Despite these trends, oil-price hikes still affect the economy. Americans have stepped up their gasoline use by about 2 percent in the past year.
And a bevy of energy-intensive industries, including petrochemicals, are feeling the pinch. Transportation-intensive companies have been hit especially hard.
Every penny rise in the price of gasoline costs the US Postal Service an extra $5.6 million a year. Rising fuel prices have prompted Federal Express to impose a 3 percent fuel surcharge in February and add another 1 percent surcharge in April. Several trucking companies have done the same. And even small concerns - a small garage-door company here in suburban St. Louis - have begun charging an extra $10 for service calls outside the county.
"It's a big hit," says Ed Merlis, senior vice president of legislative and international affairs for the Air Transport Association in Washington. By March, when jet-fuel prices had climbed 65 percent in 12 months, airlines were spending $6 billion extra on fuel. To offset such increases, airlines by May had boosted fares an average 3 percent from a year ago.
While significant, such price hikes aren't likely to send the economy into a tailspin.
Airlines manage better
Thanks to more-efficient planes and sophisticated pricing programs that fill planes closer to capacity, today's airlines move passengers twice as efficiently as in the 1970s. As a result, oil-price increases have less effect.
Today, energy "is a small part of what people pay in their overall budget," says Kurt Karl, chief economist at WEFA Inc. in Eddystone, Pa.
But the price hikes, especially here in the Midwest, have touched off a political brouhaha. Republicans blame the increases on the environmental mandates of the Clinton-Gore administration. Democrats blame Big Oil and point to the contributions the industry has made to Republican presidential candidate George W. Bush. Several congressional committees begin investigating oil prices this week.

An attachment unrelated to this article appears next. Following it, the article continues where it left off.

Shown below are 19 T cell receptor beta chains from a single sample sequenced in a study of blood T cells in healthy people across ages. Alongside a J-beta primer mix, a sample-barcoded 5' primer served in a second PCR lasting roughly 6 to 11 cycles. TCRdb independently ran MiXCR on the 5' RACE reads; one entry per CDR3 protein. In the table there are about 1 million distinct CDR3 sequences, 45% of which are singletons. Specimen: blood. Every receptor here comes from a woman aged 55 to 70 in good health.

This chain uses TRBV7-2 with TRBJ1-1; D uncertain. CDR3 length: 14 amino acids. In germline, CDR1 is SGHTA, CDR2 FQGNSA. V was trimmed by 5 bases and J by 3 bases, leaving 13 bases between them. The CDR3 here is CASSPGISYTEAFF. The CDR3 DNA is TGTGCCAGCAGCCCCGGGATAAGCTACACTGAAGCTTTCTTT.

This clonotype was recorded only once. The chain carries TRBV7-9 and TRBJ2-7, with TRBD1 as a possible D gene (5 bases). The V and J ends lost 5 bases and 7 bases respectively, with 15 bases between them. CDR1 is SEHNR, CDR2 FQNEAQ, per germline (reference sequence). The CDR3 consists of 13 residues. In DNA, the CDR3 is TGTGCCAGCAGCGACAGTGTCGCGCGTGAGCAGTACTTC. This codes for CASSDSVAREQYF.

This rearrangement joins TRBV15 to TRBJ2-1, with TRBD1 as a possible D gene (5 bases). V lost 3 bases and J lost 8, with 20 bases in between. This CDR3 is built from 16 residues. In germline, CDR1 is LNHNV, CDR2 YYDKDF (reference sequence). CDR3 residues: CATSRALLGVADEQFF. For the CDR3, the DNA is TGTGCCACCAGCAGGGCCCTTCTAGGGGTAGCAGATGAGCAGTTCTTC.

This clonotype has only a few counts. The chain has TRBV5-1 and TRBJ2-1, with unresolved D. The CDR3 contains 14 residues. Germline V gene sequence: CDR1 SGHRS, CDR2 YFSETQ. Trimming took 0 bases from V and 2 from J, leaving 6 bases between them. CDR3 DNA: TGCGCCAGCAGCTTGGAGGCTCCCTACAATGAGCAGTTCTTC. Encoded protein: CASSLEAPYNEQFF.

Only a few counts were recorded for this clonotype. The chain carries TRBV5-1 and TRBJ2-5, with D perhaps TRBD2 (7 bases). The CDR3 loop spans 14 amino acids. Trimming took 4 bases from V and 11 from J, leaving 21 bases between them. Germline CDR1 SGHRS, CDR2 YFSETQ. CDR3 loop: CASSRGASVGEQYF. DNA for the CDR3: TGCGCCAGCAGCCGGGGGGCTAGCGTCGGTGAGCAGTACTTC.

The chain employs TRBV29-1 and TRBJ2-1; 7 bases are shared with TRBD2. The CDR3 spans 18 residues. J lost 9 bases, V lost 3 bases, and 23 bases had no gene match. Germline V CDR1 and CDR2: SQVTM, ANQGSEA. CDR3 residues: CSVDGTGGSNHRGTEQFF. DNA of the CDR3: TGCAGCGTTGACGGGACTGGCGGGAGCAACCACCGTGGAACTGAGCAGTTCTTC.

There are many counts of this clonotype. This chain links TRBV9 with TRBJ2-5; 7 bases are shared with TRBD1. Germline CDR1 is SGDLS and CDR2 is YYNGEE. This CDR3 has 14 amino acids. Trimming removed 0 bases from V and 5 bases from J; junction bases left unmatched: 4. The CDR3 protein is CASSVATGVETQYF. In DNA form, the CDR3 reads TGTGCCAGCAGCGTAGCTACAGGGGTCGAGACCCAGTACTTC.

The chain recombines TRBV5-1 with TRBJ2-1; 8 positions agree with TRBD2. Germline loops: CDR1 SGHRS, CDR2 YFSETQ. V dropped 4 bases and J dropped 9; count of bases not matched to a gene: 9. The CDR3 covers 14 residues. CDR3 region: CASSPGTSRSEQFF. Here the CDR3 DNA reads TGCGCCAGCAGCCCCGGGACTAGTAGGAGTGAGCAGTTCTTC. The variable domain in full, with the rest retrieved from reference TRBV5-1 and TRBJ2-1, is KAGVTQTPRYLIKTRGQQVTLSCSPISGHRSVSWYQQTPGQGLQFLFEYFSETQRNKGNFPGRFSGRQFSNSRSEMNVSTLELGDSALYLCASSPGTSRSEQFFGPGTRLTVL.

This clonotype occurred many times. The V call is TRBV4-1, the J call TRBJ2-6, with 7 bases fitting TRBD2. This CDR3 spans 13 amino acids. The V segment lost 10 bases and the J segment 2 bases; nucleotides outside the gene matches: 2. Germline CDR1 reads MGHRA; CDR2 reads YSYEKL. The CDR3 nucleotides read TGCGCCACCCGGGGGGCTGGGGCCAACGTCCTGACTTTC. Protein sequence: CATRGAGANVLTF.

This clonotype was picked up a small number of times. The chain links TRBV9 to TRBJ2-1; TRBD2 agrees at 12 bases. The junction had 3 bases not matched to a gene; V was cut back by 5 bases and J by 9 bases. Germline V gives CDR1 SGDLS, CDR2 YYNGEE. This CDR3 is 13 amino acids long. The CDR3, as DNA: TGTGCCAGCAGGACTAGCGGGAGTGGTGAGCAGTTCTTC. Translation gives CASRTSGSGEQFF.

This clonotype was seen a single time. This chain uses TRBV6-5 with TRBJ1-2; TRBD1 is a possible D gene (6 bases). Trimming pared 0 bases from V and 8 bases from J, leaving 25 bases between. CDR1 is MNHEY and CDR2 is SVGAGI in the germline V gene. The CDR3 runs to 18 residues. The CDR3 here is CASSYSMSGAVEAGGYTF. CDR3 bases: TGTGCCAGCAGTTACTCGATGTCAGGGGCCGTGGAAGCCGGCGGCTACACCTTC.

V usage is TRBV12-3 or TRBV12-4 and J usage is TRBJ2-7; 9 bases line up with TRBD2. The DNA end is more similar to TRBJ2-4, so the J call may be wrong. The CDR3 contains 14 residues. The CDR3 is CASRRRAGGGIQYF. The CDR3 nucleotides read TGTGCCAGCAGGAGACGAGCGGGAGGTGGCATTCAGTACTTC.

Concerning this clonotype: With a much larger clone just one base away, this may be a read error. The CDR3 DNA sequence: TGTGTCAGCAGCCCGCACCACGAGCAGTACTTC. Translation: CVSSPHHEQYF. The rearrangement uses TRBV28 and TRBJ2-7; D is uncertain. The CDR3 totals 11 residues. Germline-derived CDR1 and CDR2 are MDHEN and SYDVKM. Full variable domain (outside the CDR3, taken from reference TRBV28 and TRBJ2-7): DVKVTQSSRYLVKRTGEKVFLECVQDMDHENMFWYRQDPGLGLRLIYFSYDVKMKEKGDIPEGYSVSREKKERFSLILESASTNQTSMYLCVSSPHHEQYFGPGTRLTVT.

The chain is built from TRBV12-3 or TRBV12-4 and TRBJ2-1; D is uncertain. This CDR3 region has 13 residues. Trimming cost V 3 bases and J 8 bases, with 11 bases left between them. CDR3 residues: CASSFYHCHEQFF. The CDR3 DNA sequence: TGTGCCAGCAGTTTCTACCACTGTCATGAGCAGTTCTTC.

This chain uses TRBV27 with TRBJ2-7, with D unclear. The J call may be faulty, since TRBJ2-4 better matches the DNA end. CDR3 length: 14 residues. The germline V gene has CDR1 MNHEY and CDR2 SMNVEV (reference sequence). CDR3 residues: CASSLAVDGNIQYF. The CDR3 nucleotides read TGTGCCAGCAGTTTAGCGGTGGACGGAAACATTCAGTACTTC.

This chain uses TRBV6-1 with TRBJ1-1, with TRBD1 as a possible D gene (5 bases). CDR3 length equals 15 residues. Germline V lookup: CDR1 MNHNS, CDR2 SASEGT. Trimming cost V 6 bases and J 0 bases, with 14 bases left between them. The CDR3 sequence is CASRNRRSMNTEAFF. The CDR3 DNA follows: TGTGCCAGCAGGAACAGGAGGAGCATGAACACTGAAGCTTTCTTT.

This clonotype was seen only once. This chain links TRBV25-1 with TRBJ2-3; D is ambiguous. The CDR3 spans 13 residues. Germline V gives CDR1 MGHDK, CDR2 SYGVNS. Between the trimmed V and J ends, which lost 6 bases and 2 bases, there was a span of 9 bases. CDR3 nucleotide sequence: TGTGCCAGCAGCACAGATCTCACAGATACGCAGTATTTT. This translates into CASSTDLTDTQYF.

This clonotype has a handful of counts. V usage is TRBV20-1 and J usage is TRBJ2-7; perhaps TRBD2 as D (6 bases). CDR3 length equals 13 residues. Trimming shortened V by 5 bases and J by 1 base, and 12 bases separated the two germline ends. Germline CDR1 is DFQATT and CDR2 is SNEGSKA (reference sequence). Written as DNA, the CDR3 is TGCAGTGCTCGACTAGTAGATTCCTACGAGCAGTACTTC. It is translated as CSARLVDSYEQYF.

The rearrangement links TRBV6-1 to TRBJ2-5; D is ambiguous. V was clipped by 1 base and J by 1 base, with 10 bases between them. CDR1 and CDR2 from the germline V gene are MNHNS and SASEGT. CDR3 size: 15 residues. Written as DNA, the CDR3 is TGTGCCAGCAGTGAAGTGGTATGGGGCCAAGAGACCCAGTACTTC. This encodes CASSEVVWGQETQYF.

Vice President Gore, anxious to boost his own presidential hopes, especially in swing Midwestern states, outlined his energy policy on June 27. Among other things, he wants to use budget surpluses to fund tax credits promoting electric, hybrid-electric, and alternative-fuel cars - and mass transit.
The looming question is: What happens next? If oil prices decline this fall, which many observers believe is likely, Americans' interest in energy policy could wither quickly.
"I'm pretty convinced that you'll see prices ease off," says Joseph Stanislaw, president of Cambridge Energy Research Associates, an energy forecasting firm in Cambridge, Mass. By wintertime, average prices at the pump could fall 20 to 25 cents a gallon (although the country could see shortages of heating oil next winter, he adds).
But if oil prices stay high, they will fuel not only political debate but inflationary expectations. That's what happened in the 1970s. The oil shock of 1973, on top of an already overheated economy and increased government spending for the Vietnam War, boosted inflation and caused Americans to demand higher wages.
This time around, "it's probably an unlikely scenario," says David Ingram, senior economist with RFA Dismal Sciences, an economic consulting and forecasting firm in West Chester, Pa. Conservation and the economy's increasing efficiency and relative strength have dampened the effects of oil prices. "As long as people view these gasoline price shocks as transitory," he says, "people are going to take it in stride."
(c) Copyright 2000. The Christian Science Publishing Society